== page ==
The thing is: Joe has never told Marie how he feels.
Yes, Joe’s is a classic case of unrequited love—the saddest, most calamitous love of them all. And since the tragic aspects make for a great reading, we’re going in deep for Valentine’s Day.
In this genre, unrequited love is the noblest of all. The gist is that you’ve got a knight who serves his liege lord and lady with obedience and reverence. Of course Lance is gonna fall for Guinevere, because she’s older and charming or whatever, and he’ll perform extreme acts of bravery to show his devotion.
But the kicker is: In most courtly love stories, the desire isn’t consummated. The knight gets lovesick, goes off on sighing binges, is unable to eat or sleep, etc. But he never goes to bed with her.
This story was a pretty big hit in the courts of medieval Europe, where marrying for love was a preposterous idea because you wed for land or political reasons if you tied the knot at all. The tales served as a way to explore the effect emotions have on people without a lady having to cheat on her lord husband.
It might also have served as a model of idealized behavior for knights like Lancelot, who were typically younger brothers and therefore landless and unable to support a wife. What better way to keep your knights in check than to tell them the most honorable love of all is one that forces you to be courageous while keeping it in your pants?
And hey, the story stuck! Your noble friend who has a crush on the girl but can’t get himself to say anything about it? He’s totally under the idealized influence of courtly love. Our ideas about romance and nuptials have changed significantly, bit unrequited love is still the basis of almost every major love story I can think of.
My question is: Why does unrequited love exist in the first place? Beyond a means of entertainment for medieval ladies in loveless (but highly appropriate) marriages, why would people even have the ability to feel love unrequitedly?
First up, how a scientist sees the L word: “Love is a feeling that has probably been favored by natural selection for some benefit,” he told me.
That makes sense. Genes that manifest a preference for being attracted to another person are more likely to get passed on than genes that, say, compel us to fall madly in love with a houseplant.
But then why would unrequited love exist? What possible purpose does loving someone who doesn’t love you back serve? Tybur posited that unrequited love either has a function or is a byproduct of love—and not the result of natural selection.
In a poor-compatibility relationship (siblings, let’s say), there’s not much potential because the mates are probably going to be slightly repulsed by each other. (If there is a love story there, well, that’s a column for a later date.)
However, in a relationship where there’s a large quality disparity (like, one person is hot and the other one is ugly), it might actually be advantageous for the ugly person to really love and actively pursue the hot person. The high-quality potential mate might eventually return the feeling.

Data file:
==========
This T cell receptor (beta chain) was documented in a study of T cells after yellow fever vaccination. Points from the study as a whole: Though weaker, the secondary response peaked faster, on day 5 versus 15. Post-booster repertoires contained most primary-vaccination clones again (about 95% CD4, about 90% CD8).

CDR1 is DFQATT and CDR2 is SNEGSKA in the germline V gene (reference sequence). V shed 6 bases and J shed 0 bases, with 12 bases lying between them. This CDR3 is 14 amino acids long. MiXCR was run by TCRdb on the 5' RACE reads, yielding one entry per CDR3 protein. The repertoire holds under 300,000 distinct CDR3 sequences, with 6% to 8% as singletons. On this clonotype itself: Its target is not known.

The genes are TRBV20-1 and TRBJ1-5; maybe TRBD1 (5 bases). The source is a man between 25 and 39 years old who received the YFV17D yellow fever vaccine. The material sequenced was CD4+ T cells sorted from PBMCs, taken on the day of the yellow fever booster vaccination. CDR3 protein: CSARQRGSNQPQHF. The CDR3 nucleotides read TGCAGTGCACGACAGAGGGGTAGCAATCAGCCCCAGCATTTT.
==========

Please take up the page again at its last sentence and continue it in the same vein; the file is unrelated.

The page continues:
So it also might be advantageous in an evolutionary sense for all those unrequited lovers out there to declare their heart to their beloveds.
But if the advantage goes to pursuers, why do the lovelorn insist on trying to keep a secret?
Is Marie aware of Joe’s intense love for her? I’ve never spoken with Marie about it, but I can only imagine that if she isn’t, it’s willful ignorance. And this is probably why he hasn’t said anything—he’s pretty sure she’s not interested and doesn’t want to hear her say she doesn’t feel same the way he does. The minute she says she’s not into him, he can’t spend his time with her in blissful, pretend ignorance.
Tybur mentioned a few ideas scientists have posited about why this happens. Perhaps hormonal birth control altered the original feelings a female partner had for a male. Maybe a decrease or increase in attractiveness for one mate rendered the partnership undesirable.
Of course, this doesn’t account for couples who stick it out for the long haul. Another friend of mine said she thinks people stay together because they don’t put all their stock into feeling in love. Attraction fades, and a lifelong partnership is based on lots of factors.
Perhaps the truth is that all love is unrequited to some extent, because no two people can love each other in exactly the same way at exactly the same time. We just have to be content to enjoy our kicks of oxytocin, the “bonding hormone,” when we see our beloved and quit worrying about whether the other person gets the same kick when they see us. You can never truly know. Maybe Joe's right in keeping his awkward secret because it means he gets to see Marie as much as he wants.
I’ll leave you with Tybur’s comforting final words: “Scientists will continue to build our knowledge of the phenomenon we call love. In the meantime, everyone should enjoy it for what it is and accept it for what it isn’t.”